It would thus be fair to say that the ratio of Khoena to ‘Other persons of Colour’ designated as ‘Coloured’ was less than 1:2 or one third of the total number classified by the authorities as ‘Coloured’. The Khoena as a result of the 169 years of war was the only population (other than the San) that reduced in numbers (by three fifths) from their original numbers at the time of van Riebeeck.

Europeans grew from 90 persons to 181 592 by 1865 and, Khoena from 200 000 persons reduced to 81 598 in 1865 of whom three quarters were likely to have mixed roots with slaves and others. Such was the effects of the crime of Ethnocide against the Khoena.

In the case of the Cape San the numbers reduced from 30 000 at the time of van Riebeeck to around 25 in the 1970s, to just one or two very old souls left in the 21st century who directly link to the Cape San as a result of Genocide.


As previously established a preferable and more accurate anchor in discussing the ‘land issue’ as regarding Indigenes (or indigenous people) is to examine who had habitat and where at the time of colonial incursion – ie ‘FIRST HABITAT’.

Firstly in is important to dispel the falsehood that most of South Africa was uninhabited and that instead it had small groups of wandering people with no claim on land ownership. It is also important to distinguish between foreign visitation to the shores of South Africa via sea travel and the later colonisation (European settlement, dispossession of indigene land and resources, and subjugation) that took place.

Seaborne visitors to the shores of South Africa can be traced in history over a long time. In pre-modern history Knox-Johnston, a maritime historian, indicates that the story of the visitors and migrants of colour to the Cape can possibly be first traced back to the Phoenicians (people of Lebanon, Syria and northern Palestine) 2,500 years ago, followed by the Carthegians 140 years later. Beale further shows that the ancient Buddhist temple at Borobudur has a bass relief showing a sailing vessel indicating a trip down the east coast of Africa by Indonesians around AD 700 and in 2003 he built a replica that successfully proved the possibility of rounding the Cape at that time. Knox-Johnston further shows that the Chinese travelled down the African coast in AD 960 and the Arabs may have reached as far as the Cape in AD 1000 and that their cartography fairly accurately identifies South Africa in 1154. These Arab travellers referred to the South African indigenes as Wak Waks, differentiating these from East and North East Africans whom they referred to as the Zanjis.

Menzies, another maritime historian,  further makes a strong case for the Chinese having rounded the Cape at least by 1421 when China circumnavigated the world. The Chinese cartography of this time was much more advanced than that of the late-comer Europeans and notes detail like the Drakensberg mountains. While it is important to acknowledge these external contacts, we have no records of that early engagement with indigenes, nor reliable information on the impacts that may have been left. But there must have been engagement and impact.

In the modern period we know that according to maritime historians Gaastra and Bruijn,  a huge build-up of shipping which stopped at the Cape, took place between 1600 and 1652 numbering some 1071 ships and then post 1652 the entire shipping trade mushroomed decade after decade. During those first 52 years of visitations, one can calculate around 200,000 passengers passing the Cape on outward bound journeys and at least half that number on return voyages. For various reasons, among the crews and passengers were people of colour – most notably slaves from West Africa taken to Southeast Asia and from Southeast Asia and East Africa on westward bound journeys. During this time there is record that some indigenes that had travelled abroad to London, Java and Batavia as shown by Elphick and others. Social historians Crampton and Vernon show that evidence exists that people of colour as well as Europeans were shipwrecked, made it to shore, became accidental settlers and assimilated into indigene populations. Vernon chronicles many of these earliest shipwreck survivor stories from the 16th century in some detail too. According to SA Tourism, there were over 3000 ships of 37 nations that were wrecked off the South African coast since the 16th century. In the years before the European settlement of 1652 most of the survivors of those wrecks assimilated into local indigene African communities and these will have made impacts in pre-colonial settings.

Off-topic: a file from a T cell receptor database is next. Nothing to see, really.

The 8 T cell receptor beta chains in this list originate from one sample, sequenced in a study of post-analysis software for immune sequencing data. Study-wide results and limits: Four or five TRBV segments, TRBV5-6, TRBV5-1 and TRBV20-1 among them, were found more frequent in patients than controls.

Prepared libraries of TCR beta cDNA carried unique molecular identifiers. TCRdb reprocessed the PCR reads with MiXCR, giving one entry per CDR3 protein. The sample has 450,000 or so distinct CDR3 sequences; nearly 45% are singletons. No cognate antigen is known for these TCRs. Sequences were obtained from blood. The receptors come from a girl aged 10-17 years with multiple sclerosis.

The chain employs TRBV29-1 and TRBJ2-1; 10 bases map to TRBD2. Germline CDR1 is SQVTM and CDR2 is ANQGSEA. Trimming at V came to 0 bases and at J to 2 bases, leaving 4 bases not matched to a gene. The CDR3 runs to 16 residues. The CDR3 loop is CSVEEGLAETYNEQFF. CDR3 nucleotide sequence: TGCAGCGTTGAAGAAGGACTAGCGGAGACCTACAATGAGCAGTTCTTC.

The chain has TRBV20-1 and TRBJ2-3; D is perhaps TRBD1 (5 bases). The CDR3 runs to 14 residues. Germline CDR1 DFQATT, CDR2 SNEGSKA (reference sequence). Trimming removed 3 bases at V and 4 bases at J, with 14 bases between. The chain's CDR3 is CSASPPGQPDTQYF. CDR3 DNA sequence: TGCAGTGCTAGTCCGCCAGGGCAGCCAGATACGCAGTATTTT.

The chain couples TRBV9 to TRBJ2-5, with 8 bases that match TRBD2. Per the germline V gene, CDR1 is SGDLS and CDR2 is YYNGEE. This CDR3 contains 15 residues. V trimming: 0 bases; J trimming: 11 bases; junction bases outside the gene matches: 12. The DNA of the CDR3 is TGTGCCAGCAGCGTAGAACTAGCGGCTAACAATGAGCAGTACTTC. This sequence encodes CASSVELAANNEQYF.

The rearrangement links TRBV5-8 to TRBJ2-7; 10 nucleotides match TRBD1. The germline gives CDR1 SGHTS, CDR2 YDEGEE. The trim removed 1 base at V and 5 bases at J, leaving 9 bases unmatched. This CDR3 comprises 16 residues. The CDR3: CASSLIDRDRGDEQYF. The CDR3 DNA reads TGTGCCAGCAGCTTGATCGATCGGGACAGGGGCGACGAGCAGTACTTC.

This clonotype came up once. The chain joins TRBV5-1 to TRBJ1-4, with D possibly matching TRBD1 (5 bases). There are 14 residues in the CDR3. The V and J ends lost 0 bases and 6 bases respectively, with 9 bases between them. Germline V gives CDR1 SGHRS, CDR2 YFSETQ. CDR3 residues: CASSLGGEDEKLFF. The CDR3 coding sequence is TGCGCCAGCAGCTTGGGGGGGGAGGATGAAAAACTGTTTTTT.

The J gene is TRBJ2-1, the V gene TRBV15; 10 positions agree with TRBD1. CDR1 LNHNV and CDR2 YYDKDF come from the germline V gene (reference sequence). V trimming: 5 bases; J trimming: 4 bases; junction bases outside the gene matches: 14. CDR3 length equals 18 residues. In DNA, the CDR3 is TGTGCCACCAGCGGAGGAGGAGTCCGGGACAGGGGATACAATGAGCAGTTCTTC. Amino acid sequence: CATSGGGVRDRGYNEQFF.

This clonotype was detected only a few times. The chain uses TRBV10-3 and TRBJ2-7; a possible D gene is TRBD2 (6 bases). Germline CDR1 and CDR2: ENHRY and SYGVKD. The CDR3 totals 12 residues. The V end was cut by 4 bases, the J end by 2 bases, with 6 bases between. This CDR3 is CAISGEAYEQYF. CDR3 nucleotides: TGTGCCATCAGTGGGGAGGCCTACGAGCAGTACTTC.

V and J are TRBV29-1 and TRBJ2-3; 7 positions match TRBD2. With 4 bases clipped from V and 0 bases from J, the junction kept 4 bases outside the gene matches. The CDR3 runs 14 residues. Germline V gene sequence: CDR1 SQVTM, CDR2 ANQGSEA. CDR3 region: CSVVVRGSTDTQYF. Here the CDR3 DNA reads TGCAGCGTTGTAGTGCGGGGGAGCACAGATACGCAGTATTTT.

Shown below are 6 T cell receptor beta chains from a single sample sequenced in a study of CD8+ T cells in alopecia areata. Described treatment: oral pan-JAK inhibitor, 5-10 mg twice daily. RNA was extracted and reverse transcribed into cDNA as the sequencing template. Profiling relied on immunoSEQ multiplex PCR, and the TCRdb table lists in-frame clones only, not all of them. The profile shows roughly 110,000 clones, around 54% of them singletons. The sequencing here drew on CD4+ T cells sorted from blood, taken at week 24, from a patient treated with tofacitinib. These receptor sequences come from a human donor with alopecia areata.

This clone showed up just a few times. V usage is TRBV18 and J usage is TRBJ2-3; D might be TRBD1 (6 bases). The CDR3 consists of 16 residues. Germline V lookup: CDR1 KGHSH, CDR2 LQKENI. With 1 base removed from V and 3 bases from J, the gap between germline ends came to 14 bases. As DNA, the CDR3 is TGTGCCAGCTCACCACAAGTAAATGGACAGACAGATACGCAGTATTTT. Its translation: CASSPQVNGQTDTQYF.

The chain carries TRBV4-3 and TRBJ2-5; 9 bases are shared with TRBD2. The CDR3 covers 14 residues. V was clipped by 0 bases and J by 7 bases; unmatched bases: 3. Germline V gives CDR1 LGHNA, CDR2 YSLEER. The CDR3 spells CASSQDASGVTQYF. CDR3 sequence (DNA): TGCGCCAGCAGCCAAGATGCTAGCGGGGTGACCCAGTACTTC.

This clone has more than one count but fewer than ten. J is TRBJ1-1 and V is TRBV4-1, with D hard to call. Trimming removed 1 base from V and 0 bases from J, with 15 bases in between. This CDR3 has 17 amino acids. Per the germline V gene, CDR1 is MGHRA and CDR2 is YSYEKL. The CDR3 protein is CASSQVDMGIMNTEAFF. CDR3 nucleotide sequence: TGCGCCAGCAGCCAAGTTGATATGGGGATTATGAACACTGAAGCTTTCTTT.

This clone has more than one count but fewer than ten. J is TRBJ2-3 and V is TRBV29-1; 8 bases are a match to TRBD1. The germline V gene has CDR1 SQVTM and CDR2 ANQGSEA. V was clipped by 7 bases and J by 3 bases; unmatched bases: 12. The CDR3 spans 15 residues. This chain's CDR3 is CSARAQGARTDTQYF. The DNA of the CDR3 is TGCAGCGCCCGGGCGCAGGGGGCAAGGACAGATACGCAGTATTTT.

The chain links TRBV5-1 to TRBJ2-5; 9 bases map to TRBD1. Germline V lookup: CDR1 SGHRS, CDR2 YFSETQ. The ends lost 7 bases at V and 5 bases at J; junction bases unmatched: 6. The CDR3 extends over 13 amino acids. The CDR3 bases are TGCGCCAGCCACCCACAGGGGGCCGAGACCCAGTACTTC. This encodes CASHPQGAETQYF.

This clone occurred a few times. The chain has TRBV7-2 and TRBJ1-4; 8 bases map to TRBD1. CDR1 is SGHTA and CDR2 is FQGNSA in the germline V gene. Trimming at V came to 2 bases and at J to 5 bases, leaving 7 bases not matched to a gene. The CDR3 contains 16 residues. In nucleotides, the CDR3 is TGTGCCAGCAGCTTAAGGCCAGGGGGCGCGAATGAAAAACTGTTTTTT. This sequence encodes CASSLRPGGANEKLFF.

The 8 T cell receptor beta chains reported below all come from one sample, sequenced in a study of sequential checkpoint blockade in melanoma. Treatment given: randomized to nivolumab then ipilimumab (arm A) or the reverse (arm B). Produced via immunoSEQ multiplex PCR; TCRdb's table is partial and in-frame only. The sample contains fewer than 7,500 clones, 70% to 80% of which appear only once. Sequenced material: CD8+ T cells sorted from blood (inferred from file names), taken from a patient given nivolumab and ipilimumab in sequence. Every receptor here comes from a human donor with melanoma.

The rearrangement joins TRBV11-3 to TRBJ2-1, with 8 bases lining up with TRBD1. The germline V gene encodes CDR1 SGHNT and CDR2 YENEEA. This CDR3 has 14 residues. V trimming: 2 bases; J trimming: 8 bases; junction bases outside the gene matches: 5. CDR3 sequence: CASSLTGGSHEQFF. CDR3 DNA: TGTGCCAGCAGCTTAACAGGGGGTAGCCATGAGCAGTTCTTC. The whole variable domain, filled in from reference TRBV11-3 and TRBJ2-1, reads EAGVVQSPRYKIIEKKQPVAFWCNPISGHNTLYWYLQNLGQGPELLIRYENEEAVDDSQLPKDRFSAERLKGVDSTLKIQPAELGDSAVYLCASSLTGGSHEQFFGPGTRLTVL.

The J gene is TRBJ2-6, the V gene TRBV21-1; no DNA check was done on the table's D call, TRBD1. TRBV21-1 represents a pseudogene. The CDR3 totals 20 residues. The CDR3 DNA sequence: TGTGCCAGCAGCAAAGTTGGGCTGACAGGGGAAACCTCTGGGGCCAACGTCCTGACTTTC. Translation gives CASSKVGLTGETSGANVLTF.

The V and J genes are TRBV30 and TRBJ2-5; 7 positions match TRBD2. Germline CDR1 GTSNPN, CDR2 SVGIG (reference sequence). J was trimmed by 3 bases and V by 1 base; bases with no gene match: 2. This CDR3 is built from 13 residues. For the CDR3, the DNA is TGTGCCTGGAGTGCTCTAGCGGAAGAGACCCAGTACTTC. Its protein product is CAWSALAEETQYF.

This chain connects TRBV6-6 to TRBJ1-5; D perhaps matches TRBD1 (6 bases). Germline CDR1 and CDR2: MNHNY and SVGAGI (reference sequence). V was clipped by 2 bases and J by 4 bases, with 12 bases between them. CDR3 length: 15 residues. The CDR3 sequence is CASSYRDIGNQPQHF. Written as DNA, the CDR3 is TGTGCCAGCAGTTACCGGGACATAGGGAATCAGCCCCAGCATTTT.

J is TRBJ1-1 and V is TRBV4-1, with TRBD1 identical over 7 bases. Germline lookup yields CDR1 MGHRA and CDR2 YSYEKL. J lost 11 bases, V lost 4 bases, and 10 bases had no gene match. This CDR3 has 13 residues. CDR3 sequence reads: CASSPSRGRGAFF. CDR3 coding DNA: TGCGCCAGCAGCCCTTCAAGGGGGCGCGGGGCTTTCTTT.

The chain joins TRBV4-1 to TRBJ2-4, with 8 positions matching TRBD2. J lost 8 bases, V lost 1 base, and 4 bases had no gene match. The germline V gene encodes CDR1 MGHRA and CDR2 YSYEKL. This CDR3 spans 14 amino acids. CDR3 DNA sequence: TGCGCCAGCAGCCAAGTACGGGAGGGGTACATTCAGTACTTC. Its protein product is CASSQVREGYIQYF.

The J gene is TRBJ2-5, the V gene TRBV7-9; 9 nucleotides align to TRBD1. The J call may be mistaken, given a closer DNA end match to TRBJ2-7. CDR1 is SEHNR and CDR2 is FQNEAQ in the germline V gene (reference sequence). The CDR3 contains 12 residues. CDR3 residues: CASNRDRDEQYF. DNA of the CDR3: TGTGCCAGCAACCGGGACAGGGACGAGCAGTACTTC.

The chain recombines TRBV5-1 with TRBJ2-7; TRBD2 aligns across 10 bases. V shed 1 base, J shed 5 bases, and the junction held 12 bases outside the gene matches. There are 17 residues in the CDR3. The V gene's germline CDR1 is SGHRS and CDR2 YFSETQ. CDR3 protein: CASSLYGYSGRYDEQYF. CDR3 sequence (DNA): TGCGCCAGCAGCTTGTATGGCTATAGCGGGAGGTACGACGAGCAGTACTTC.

As a result of records provided as a result of pre-colonial visitation to our shores from the early 15th through to the 17th century we are able to get a fair idea of the state of habitation in the two and a half centuries before colonisation. Archaeology also gives us an even older idea on spread of habitation, social organisation and mode of living. The information at hand more than dispels the myths perpetuated in the ‘GREAT LIE’.

The information available shows that the Cape Khoena and their Southeastern Cape siNtu cousins, the amaXhosa, and the earliest of inhabitants, the Cape San (/Xam and !Kwi) had first habitat of the Eastern Cape from as early as between 500 – 800 AD and were certainly well settled far down into the Western Cape and on the Cape Peninsula for over 800 years before European colonists established their first settlement at Table Bay.